Tag Archives: bar

The Wren

28 May


Location
: 1382 Danforth Avenue, Toronto
Websitehttp://www.thewrendanforth.com/

After seeing pictures of the various burger specials at the Wren roughly a billion times on Instagram over the last few months, my excitement level was pretty much at a fever pitch; it’s not easy to get me to venture too far east in Toronto (I’m lazy, you see), but for an amazing burger?  Yeah, I’ll go out of my way for that.

Alas, this place suffers from a very pronounced case of Sweet Jesus-itus — highly Instagrammable, but otherwise not particularly great.

I ordered the Backyard Burger, which is the most bare-bones burger they serve (they also have a much more Instagram-friendly creation called the Uncle Buck Burger, not to mention the veritable Instagram-catnip that is their rotating special).

The Backyard Burger comes topped with lettuce, tomato, onion, ketchup, mustard, and mayo.

Sometimes, you can just look at a burger’s cross-section and know you’re in trouble.  If you can tell just by looking at a burger that the grind is too fine and it’s too densely packed, you’re in trouble.

And yeah, of course the grind was too fine and it was too densely packed, because just look at it.  Look at it and weep.

It was also cooked all the way to the wellest of well done, and was almost entirely moisture-free.  It wasn’t the worst patty I’ve ever had, but it was kinda unpleasant to eat.

The taste, while not offensive, was non-existent; there was no particular beefy or meaty flavour.  Aside from the subtle smokiness from the grill, it didn’t taste like anything.

Everything else was fine.  The burger comes topped with ketchup, mustard, and mayo, which is more condiment-heavy than I’d usually like.  Here, however, those condiments are actually fairly essential to provide the burger with some much-needed moisture.  I actually could have used more.

The bun, though a little bit too crackly on its exterior, was mostly quite good.  It help up to the patty and the toppings nicely, and didn’t overwhelm.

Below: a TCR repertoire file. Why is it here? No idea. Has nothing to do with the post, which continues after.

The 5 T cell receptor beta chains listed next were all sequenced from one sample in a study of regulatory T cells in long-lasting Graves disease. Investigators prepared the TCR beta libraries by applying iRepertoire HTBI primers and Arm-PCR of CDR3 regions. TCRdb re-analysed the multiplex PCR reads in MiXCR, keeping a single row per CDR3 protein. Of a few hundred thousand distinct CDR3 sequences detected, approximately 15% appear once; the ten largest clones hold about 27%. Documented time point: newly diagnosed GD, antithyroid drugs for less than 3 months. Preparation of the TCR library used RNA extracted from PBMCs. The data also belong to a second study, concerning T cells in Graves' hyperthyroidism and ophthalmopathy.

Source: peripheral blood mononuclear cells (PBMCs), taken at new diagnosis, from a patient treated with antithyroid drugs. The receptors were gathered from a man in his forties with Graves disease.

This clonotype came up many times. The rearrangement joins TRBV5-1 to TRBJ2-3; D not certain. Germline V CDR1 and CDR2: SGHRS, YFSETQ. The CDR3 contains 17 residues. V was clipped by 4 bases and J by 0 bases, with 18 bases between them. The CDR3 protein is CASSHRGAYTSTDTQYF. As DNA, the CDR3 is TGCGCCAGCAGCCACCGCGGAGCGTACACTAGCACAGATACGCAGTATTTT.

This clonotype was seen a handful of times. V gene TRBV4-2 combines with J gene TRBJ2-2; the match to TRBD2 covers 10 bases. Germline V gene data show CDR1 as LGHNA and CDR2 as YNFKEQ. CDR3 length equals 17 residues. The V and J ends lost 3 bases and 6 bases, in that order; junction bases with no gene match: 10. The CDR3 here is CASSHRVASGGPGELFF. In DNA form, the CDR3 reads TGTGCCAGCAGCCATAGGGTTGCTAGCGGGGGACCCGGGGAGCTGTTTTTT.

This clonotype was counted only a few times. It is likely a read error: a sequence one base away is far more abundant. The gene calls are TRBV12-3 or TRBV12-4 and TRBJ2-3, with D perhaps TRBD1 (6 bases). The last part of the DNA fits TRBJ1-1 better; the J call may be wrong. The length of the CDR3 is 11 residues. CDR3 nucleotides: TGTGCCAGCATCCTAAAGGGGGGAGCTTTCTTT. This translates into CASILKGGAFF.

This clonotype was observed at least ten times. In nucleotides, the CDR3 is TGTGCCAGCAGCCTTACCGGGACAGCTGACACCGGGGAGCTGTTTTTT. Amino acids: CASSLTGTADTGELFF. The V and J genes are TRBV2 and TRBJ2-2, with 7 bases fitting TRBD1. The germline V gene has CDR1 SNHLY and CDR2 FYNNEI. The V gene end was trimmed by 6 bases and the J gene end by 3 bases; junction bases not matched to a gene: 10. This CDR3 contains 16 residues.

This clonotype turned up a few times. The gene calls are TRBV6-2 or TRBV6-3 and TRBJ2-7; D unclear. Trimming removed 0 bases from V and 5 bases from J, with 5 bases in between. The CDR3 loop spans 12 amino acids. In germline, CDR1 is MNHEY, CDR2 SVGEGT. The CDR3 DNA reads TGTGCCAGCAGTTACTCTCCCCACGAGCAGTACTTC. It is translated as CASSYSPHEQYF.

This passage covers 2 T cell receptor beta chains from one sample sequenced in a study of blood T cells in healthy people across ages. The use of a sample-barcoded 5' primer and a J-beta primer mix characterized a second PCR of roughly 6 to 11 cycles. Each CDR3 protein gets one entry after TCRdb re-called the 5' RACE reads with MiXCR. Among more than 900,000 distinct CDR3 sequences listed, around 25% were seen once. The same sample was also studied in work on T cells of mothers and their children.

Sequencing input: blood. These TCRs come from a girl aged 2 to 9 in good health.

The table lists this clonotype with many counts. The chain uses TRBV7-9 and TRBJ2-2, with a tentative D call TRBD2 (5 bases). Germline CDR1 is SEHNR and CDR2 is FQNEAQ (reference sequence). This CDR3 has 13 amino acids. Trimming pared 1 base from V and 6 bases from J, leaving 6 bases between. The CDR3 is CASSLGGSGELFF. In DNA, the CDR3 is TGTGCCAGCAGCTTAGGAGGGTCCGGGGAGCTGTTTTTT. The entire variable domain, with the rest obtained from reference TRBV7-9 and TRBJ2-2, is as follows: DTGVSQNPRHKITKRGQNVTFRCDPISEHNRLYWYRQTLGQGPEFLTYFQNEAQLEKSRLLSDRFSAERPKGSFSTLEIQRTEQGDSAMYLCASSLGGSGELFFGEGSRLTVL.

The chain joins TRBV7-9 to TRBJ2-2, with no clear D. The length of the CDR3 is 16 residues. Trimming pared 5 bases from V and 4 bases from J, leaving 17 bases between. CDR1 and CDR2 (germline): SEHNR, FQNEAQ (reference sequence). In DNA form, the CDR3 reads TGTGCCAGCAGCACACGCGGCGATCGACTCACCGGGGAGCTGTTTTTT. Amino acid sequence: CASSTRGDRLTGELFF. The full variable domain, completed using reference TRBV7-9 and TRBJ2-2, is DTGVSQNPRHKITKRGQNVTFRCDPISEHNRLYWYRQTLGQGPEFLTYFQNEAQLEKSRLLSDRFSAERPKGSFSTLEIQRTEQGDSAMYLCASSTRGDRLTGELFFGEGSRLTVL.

The fries were the clear (and only) highlight.  They were perfectly cooked and tossed with a seasoned salt that made them taste pretty great on their own — no dip required.

1.5 out of 4

The Wren - the outside The Wren - the restaurant The Wren - the burger The Wren - the burger The Wren - the burger

Hidden Burger

25 Sep

hidden
Location
: 22 Front Street West, Toronto
Website: http://www.hiddenburger.ca/

If nothing else, Hidden Burger certainly lives up to its name.  Tucked away in the Bottom Line, a sports bar near Union Station, there’s absolutely no signage for the place outside, and even when you get into the bar, it’s not immediately apparent that you’re in the right place.  It’s only when you walk through the place and go around a corner that you finally see it.

It strikes me as a thoroughly odd strategy to literally hide your restaurant and make random walk-ins completely impossible, but then what do I know about such things?  It’s either a genius marketing move or completely insane.

It’s mostly a take-out place, with only a few stools to sit across from the register.  They’ve got an admirably simple menu, with a cheeseburger (single or double), a veggie burger, and a weekly special, along with the requisite French fries.  I went with the cheeseburger, which comes topped with lettuce, tomato, pickles, and red onion.

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It’s a griddled burger, which ideally gets you a tasty, dark brown crust on the patty.  Often, the griddle isn’t quite hot enough and the crust isn’t particularly there.  But I actually had the opposite problem here, which I can’t say I’ve ever encountered in a burger cooked in this style.  The crust was coal black; it was burnt and it tasted burnt, with an acridly bitter flavour pervading every bite.  That griddle must have been insanely hot.